Japan Sees New Record Number of Deadly Streptococcal Toxic Shock Infections


Streptococcal toxic shock syndrome has been on the rise in recent years in Japan, but health officials still don’t know what’s responsible for the increase in these often-deadly infections.

In 2017, Japan’s National Institute of Infectious Diseases reported its highest number of cases of toxic shock syndrome from Group A Streptococcus bacteria since record-keeping began. Now, Japanese health officials are trying to figure out why these deadly infections have been on the rise.

Group A strep causes a wide range of infections, from mild cases of strep throat, to scarlet fever, to life-threatening infections that can lead to organ failure. In rare cases, the bacteria can cause necrotizing fasciitis, a serious and sometimes deadly skin infection that quickly spreads and kills soft tissue. Invasive or noninvasive group A strep can lead to an illness called streptococcal toxic shock syndrome (STSS), typically caused by the Streptococcus pyogenes bacterium; it is known that these bacteria are capable of entering the body through wounds, however, sometimes, the cause of infection can remain unclear. Early symptoms of STSS can arise abruptly and include fever, chills, swelling, vomiting, diarrhea, muscle aches, and rash. The infection can quickly progress, leading to soft tissue necrosis, acute respiratory distress, shock, and multiple organ failure. The Centers for Disease Control and Prevention (CDC) notes that 30% to 70% of STSS cases are fatal, but when caught quickly the illness can be treated with intravenous antibiotics or via surgery to remove dead tissue.

According to recent news reports, Japan saw more cases of STSS in 2017 than it has since the country began keeping a record of these infections in 1999; Japan reported its first case of STSS in 1992. A surveillance report of notifiable diseases for week 50 of 2017 from Japan’s National Institute of Infectious Diseases (NIID) noted that 10 new cases of severe invasive streptococcal infections reported that week brought the year’s total to 539 cases. Tokyo and Kanagawa prefectures each reported 2 new cases that week, bringing the case count to 68 in Tokyo and 42 in Kanagawa—the 2 highest case counts of the 47 prefectures. Other prefectures reporting a high number of STSS cases include Aichi with 35 cases and Fukuoka with 31 cases.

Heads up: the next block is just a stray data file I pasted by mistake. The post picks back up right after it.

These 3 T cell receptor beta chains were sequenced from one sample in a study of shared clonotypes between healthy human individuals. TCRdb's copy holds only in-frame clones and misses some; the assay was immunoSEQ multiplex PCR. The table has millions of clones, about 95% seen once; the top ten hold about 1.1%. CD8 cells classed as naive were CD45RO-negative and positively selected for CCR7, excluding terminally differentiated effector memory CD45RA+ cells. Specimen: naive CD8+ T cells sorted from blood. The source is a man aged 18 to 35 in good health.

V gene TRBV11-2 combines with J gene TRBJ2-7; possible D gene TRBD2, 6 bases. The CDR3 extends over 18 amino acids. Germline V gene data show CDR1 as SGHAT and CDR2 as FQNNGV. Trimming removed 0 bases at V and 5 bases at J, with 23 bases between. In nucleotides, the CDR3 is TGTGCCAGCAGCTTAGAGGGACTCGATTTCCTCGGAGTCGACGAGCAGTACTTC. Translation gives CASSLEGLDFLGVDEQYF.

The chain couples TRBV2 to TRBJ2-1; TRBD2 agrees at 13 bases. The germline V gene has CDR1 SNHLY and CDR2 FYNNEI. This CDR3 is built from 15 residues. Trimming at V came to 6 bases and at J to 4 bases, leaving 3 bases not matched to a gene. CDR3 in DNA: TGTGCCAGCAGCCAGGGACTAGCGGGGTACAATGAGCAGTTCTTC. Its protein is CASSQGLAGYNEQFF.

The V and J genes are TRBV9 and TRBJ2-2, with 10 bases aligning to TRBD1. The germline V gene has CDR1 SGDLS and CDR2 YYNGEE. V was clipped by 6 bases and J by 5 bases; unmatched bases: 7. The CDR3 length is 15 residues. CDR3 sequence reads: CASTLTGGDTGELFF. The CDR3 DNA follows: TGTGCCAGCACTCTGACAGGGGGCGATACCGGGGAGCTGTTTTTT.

In 2013, the country reported a total of 203 cases, and the annual case count has since continued to steadily rise. According to the NIID, in 2015, the number of cases reached 204 within the first 24 weeks of the year. The reason for the country’s recent rise in STSS cases remains a mystery to health officials. STSS infections in Japan tend to most commonly occur during the months from January to June. “It is conceivable that a growing number of patients with STSS are infected with bacteria other than group A streptococcus,” said Ken Kikuchi, a professor of infectious diseases at Tokyo Women’s Medical University, in a recent news report.

Japan’s National Epidemiological Surveillance of Infectious Diseases collects serotype isolates to better understand the growing number of streptococcal infections and monitor the isolates’ susceptibility to antibiotics. Because the disease can progress and become fatal within 24 hours even in individuals who are healthy, patients with STSS must receive antibiotics such as penicillin or clindamycin as soon as possible.

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